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Brussels, 4 July 2002

320 pesticides to be withdrawn in July 2003

Some 320 substances used in plant protection products (PPPs) including insecticides, fungicides and herbicides are to be withdrawn from the market in 2003 as part of the European Commission's new approach to the evaluation of active substances in plant protection products. This aims to improve safeguards to ensure that all such products in use are safe for the environment and human health. Users, wholesalers and retailers of plant protection products will need to be aware of whether the products they use or sell are likely to be withdrawn, so as to prevent them being left with stocks of unusable material. Those concerned should contact their national authority to check the authorisation status for any particular product.

The current approach requires manufacturers to "defend" plant protection products i.e. prove that their products reach the required safety standards. Most of the products to be withdrawn will be as a result of manufacturers declining to defend their products for economic reasons following notification procedures set up by the Commission in 2000-2001. Where substances are to be defended, the manufacturers must submit complete data packages to the designated authorities in the Member States and to the European Food Safety Authority by May 2003. Defended substances may continue to be authorised until such time as a decision is taken as regards the safety status of the product in question.

A few temporary derogations will apply in some Member States for some "essential uses" this is for products that are not defended by the manufacturer, but for which there is no readily available alternative for the crops in question and no concerns linked to their restricted and time-limited use.

The loss of these 320 substances is not the end of the story. Up to 150 substances could also be withdrawn in July 2003 under a second notification call that the Commission expects to adopt shortly for another 200 substances. It is expected that industry will decide not to defend up to 150 of these substances and the Commission will decide on their fate early in 2003.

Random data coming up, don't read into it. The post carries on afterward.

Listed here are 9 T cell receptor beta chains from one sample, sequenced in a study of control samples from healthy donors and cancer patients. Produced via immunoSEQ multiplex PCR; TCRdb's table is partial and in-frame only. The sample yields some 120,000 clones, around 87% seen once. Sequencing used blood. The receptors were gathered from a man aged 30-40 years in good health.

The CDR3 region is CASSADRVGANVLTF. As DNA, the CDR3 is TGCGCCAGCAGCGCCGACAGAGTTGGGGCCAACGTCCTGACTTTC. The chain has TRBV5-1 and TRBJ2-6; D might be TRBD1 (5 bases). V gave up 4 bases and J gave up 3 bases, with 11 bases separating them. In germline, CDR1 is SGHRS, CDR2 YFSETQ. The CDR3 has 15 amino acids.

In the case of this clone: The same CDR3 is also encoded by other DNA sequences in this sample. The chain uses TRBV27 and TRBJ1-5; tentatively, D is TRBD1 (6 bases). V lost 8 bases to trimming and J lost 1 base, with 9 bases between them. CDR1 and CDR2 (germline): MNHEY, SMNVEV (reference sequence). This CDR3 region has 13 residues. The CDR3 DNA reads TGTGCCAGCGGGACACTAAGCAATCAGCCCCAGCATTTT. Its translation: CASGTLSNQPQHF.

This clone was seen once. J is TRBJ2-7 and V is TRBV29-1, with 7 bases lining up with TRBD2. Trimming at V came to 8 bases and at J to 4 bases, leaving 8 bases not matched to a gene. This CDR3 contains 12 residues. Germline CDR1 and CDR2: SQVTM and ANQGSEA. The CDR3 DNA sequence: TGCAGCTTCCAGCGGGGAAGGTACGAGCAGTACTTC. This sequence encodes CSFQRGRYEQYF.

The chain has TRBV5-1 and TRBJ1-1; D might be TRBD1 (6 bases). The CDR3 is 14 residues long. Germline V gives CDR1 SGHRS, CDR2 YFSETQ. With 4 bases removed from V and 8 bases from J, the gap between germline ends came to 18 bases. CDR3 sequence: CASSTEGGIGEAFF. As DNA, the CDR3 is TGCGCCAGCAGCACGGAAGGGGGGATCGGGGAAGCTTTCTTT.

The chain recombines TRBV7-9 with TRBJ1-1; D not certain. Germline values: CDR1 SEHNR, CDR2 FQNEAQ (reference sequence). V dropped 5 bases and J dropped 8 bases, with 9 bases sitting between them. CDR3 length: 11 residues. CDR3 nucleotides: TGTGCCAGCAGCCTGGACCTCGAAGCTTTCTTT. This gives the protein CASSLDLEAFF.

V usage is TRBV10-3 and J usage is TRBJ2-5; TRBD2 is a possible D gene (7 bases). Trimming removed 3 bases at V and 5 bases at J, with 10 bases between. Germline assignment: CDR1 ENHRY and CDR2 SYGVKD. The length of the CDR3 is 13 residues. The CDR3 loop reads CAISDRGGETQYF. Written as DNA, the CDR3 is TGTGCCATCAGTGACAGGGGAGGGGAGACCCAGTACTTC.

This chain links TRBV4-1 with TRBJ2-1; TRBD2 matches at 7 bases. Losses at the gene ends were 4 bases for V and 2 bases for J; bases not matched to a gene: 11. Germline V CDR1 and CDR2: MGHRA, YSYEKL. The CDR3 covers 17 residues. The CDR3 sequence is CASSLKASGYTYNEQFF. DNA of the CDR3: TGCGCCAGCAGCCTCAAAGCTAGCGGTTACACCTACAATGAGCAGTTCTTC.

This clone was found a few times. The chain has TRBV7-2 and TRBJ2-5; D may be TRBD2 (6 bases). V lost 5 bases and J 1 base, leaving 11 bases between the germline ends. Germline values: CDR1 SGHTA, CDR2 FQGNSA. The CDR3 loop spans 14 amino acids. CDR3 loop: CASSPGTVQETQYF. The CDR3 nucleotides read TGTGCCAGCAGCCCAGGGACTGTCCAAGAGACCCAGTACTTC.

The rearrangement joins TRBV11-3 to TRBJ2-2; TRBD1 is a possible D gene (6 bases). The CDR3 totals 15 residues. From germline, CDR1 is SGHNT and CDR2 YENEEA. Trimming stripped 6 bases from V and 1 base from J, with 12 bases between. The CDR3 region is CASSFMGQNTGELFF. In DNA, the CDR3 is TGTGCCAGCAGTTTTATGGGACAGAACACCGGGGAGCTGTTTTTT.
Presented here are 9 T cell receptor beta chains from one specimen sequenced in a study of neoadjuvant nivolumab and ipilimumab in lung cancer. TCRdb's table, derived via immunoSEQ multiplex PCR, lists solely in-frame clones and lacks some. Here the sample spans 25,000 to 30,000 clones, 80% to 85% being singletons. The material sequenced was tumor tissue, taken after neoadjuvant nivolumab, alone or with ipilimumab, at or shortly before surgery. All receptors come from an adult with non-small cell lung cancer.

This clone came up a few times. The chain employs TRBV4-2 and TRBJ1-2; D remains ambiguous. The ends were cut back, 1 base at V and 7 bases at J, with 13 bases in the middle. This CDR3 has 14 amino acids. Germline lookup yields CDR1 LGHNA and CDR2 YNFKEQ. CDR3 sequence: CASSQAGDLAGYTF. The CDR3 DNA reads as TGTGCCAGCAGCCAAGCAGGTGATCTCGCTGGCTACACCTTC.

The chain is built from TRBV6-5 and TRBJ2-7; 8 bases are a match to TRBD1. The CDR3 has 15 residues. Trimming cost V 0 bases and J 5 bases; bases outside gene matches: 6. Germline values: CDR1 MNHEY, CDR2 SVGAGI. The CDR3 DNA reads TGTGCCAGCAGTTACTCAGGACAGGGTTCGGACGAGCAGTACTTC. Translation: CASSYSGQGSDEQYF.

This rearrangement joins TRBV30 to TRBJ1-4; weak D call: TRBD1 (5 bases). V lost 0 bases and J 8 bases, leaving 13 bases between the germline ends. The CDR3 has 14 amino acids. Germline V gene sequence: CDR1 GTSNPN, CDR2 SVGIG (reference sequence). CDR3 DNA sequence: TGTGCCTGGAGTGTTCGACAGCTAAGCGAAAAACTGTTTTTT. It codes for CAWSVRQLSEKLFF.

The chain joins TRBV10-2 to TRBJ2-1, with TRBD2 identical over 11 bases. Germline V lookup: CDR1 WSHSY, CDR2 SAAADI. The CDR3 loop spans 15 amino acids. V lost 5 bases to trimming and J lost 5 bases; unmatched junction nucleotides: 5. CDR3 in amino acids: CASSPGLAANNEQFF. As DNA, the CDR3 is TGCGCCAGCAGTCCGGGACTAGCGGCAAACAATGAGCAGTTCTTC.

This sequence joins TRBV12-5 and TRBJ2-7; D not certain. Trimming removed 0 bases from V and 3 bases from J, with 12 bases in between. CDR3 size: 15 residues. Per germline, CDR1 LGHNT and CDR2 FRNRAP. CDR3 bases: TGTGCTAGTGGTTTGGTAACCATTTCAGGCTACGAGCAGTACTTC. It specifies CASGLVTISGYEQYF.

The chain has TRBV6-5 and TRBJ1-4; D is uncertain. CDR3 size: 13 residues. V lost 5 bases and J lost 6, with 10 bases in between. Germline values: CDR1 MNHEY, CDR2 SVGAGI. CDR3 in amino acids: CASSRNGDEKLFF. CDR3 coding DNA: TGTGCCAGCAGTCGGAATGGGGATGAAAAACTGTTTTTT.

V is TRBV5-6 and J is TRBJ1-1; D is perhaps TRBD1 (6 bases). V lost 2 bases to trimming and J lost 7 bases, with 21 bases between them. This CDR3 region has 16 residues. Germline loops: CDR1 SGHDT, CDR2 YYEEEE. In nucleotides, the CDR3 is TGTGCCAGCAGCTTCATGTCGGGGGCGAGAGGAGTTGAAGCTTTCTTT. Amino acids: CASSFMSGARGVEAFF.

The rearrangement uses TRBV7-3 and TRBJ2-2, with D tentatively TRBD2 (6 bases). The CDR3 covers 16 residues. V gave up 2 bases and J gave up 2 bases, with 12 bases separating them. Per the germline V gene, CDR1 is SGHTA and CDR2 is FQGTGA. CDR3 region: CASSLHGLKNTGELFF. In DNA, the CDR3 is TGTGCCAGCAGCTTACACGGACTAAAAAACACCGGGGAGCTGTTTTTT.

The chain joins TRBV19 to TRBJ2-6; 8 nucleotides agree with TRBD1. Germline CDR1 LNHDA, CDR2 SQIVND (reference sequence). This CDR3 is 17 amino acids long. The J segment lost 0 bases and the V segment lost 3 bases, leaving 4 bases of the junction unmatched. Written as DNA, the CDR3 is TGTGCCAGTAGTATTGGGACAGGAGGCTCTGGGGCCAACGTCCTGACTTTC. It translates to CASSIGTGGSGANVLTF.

Considering the 20 already withdrawn, the 320 about to go and the 150 that may follow, this will represent a loss in 2003 of more than 60% of all the substances that were on the market in 1993. The Commission aims to have taken decisions on all defended substances before the end of 2008 thus completing the harmonisation of active substances allowed in pesticides in the EU.

Note to Editors:

Directive 91/414 on the authorisation, use and control of plant protection products - insecticides, fungicides, herbicides etc. - was adopted in 1991. It sets up a harmonised authorisation system for the active substances used in plant protection products at EU level. Member States may then approve products containing such EU agreed substances for use on their territory.

The 1991 rules make EU authorisations of active substances subject to a positive outcome of safety evaluations, for which producers must present data.

At the time of adoption of Council Directive 414/91 in 1991, there were over 800 such substances authorised for use in the Member States.

The Commission highlights that there are measures already in place to ensure that the active substances currently in use are monitored with a view to identifying levels in excess of the maximum residue limits (MRLs). This allows Member States to take the necessary corrective action to ensure the safe use of the plant protection products implicated and thus to ensure that there is no risk to health.

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